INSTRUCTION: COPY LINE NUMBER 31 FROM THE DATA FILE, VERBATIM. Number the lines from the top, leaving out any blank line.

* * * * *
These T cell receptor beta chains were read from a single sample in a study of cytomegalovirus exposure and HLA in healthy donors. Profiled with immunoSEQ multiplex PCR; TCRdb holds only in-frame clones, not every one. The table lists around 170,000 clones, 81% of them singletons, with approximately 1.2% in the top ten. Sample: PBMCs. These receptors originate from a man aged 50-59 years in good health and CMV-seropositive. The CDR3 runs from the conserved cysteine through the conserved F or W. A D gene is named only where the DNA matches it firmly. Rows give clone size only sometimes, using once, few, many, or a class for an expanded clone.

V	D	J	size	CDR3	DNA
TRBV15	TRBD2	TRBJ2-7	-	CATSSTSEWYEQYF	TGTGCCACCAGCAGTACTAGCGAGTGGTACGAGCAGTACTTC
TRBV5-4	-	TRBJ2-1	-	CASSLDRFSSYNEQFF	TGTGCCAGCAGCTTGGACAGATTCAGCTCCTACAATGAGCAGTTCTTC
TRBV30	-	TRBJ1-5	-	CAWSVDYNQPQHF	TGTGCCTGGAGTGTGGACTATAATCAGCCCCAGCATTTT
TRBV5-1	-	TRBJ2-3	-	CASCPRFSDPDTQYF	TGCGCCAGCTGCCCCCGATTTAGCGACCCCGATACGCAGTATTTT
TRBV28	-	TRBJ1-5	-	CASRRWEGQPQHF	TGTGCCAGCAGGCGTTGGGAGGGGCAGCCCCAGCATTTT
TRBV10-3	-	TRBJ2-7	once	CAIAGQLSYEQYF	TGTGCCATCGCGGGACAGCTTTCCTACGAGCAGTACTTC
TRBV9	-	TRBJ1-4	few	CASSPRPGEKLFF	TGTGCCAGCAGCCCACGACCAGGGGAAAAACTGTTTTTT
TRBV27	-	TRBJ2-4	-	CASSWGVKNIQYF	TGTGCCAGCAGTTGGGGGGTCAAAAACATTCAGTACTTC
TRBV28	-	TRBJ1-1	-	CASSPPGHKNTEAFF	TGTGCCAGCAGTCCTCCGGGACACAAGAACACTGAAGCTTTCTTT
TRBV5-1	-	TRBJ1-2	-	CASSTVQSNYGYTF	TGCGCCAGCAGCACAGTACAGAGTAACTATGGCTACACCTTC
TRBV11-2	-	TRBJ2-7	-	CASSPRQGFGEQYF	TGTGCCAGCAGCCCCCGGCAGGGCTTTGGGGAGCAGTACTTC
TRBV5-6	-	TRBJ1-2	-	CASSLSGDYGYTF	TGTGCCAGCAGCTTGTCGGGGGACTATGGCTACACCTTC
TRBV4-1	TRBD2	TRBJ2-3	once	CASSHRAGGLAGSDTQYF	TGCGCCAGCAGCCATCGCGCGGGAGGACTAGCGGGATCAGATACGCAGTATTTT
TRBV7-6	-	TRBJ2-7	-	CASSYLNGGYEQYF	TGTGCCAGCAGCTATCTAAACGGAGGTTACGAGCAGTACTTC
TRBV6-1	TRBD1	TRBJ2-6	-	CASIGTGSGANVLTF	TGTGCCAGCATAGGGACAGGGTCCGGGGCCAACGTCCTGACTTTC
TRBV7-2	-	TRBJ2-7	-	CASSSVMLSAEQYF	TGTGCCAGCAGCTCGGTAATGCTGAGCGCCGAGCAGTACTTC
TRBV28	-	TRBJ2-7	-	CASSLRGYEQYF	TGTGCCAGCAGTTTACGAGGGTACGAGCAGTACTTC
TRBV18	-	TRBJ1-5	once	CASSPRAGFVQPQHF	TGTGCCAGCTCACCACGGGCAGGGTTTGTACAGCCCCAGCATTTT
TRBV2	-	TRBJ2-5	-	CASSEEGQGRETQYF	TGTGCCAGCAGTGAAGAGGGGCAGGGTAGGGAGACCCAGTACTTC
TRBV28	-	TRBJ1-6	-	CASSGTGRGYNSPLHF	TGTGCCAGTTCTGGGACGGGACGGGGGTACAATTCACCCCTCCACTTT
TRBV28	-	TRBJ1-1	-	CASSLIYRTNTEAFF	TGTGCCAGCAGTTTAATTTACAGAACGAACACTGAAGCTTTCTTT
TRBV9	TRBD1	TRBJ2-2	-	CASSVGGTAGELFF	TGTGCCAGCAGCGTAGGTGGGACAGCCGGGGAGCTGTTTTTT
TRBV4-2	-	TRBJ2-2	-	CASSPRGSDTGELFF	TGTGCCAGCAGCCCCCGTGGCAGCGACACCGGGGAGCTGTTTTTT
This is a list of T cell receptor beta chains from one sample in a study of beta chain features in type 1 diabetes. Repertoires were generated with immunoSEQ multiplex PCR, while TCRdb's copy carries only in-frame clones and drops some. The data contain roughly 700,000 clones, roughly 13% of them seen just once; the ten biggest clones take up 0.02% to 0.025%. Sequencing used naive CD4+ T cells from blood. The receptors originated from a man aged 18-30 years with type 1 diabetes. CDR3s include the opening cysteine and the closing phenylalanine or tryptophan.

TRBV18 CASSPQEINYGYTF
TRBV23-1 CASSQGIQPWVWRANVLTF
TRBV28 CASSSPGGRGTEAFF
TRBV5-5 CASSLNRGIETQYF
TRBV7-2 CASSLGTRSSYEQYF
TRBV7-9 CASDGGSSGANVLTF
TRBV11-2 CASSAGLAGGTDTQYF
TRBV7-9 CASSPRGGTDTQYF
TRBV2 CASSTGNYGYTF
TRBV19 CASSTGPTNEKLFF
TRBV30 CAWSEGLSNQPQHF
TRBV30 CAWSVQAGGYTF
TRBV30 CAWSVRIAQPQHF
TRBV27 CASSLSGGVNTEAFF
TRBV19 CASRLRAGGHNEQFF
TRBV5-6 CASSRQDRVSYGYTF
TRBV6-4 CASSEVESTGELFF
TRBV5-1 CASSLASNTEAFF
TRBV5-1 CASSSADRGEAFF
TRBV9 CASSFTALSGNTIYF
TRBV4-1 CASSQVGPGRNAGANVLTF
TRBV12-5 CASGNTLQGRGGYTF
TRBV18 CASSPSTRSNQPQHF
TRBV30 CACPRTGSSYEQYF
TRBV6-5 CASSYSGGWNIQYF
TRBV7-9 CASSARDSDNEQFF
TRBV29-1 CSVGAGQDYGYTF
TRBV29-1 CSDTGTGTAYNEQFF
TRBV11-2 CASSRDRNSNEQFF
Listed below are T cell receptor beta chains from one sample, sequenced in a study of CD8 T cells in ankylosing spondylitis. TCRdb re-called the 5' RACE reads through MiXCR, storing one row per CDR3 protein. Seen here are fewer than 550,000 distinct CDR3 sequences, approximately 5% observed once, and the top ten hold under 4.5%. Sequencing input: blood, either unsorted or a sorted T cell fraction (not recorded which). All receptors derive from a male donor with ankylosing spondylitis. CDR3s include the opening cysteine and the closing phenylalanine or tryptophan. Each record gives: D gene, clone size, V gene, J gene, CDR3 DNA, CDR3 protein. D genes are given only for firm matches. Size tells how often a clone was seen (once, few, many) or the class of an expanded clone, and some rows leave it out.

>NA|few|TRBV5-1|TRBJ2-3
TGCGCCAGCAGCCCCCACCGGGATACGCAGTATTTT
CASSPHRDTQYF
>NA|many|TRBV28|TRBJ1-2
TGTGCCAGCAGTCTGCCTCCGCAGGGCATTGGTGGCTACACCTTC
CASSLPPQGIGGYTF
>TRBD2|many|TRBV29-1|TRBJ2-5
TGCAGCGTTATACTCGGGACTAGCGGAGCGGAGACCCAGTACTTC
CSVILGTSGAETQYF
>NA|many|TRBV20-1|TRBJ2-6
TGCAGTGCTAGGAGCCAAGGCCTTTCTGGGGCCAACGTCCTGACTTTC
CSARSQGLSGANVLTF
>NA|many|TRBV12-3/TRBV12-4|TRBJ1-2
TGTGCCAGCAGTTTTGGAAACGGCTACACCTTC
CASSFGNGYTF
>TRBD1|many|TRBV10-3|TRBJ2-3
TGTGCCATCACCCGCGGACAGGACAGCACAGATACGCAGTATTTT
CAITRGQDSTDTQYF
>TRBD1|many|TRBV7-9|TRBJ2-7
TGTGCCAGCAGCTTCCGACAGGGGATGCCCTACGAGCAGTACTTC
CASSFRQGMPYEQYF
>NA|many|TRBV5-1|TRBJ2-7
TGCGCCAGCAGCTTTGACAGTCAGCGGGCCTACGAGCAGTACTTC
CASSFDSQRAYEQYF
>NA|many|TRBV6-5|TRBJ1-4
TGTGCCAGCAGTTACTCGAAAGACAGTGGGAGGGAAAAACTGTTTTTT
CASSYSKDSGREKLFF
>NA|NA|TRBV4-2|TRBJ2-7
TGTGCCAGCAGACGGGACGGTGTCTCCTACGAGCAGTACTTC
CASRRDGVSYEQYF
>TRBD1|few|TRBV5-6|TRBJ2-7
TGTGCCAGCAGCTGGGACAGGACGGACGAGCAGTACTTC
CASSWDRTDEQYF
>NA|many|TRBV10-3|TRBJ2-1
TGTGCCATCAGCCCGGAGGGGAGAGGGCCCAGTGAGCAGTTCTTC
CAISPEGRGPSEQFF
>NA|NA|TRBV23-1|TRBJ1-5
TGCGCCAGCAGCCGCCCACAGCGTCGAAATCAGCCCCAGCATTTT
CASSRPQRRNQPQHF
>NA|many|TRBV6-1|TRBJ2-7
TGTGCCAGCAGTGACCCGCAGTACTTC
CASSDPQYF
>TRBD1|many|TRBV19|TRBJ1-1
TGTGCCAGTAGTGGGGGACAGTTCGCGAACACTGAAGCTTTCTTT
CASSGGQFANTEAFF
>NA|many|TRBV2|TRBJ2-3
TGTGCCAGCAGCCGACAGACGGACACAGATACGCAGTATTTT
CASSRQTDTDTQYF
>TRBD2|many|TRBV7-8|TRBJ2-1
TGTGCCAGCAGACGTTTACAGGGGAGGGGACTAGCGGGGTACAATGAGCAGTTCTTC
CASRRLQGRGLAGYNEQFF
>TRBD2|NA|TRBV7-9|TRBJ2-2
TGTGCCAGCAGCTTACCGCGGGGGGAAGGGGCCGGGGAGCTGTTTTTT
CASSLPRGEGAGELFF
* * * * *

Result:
TRBV7-2 CASSLGTRSSYEQYF